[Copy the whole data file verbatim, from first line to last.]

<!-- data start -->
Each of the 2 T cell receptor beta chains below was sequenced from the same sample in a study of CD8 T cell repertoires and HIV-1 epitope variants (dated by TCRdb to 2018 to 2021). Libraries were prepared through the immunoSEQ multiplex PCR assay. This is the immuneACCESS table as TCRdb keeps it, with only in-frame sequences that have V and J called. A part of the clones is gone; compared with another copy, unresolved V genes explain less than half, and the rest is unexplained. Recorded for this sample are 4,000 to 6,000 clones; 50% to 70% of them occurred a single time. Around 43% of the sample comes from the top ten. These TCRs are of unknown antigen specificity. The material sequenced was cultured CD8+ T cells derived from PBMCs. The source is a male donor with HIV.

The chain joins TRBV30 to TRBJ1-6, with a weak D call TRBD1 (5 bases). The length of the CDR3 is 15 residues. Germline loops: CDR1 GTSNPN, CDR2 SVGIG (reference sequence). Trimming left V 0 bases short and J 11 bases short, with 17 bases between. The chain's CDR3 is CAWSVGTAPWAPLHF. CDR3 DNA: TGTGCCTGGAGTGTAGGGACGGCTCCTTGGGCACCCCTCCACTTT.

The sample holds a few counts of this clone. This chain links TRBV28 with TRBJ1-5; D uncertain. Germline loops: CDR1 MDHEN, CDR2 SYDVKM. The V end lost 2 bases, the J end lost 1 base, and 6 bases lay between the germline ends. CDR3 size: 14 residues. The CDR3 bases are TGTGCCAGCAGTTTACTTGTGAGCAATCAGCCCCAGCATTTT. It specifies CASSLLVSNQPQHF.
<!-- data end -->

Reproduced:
Each of the 2 T cell receptor beta chains below was sequenced from the same sample in a study of CD8 T cell repertoires and HIV-1 epitope variants (dated by TCRdb to 2018 to 2021). Libraries were prepared through the immunoSEQ multiplex PCR assay. This is the immuneACCESS table as TCRdb keeps it, with only in-frame sequences that have V and J called. A part of the clones is gone; compared with another copy, unresolved V genes explain less than half, and the rest is unexplained. Recorded for this sample are 4,000 to 6,000 clones; 50% to 70% of them occurred a single time. Around 43% of the sample comes from the top ten. These TCRs are of unknown antigen specificity. The material sequenced was cultured CD8+ T cells derived from PBMCs. The source is a male donor with HIV.

The chain joins TRBV30 to TRBJ1-6, with a weak D call TRBD1 (5 bases). The length of the CDR3 is 15 residues. Germline loops: CDR1 GTSNPN, CDR2 SVGIG (reference sequence). Trimming left V 0 bases short and J 11 bases short, with 17 bases between. The chain's CDR3 is CAWSVGTAPWAPLHF. CDR3 DNA: TGTGCCTGGAGTGTAGGGACGGCTCCTTGGGCACCCCTCCACTTT.

The sample holds a few counts of this clone. This chain links TRBV28 with TRBJ1-5; D uncertain. Germline loops: CDR1 MDHEN, CDR2 SYDVKM. The V end lost 2 bases, the J end lost 1 base, and 6 bases lay between the germline ends. CDR3 size: 14 residues. The CDR3 bases are TGTGCCAGCAGTTTACTTGTGAGCAATCAGCCCCAGCATTTT. It specifies CASSLLVSNQPQHF.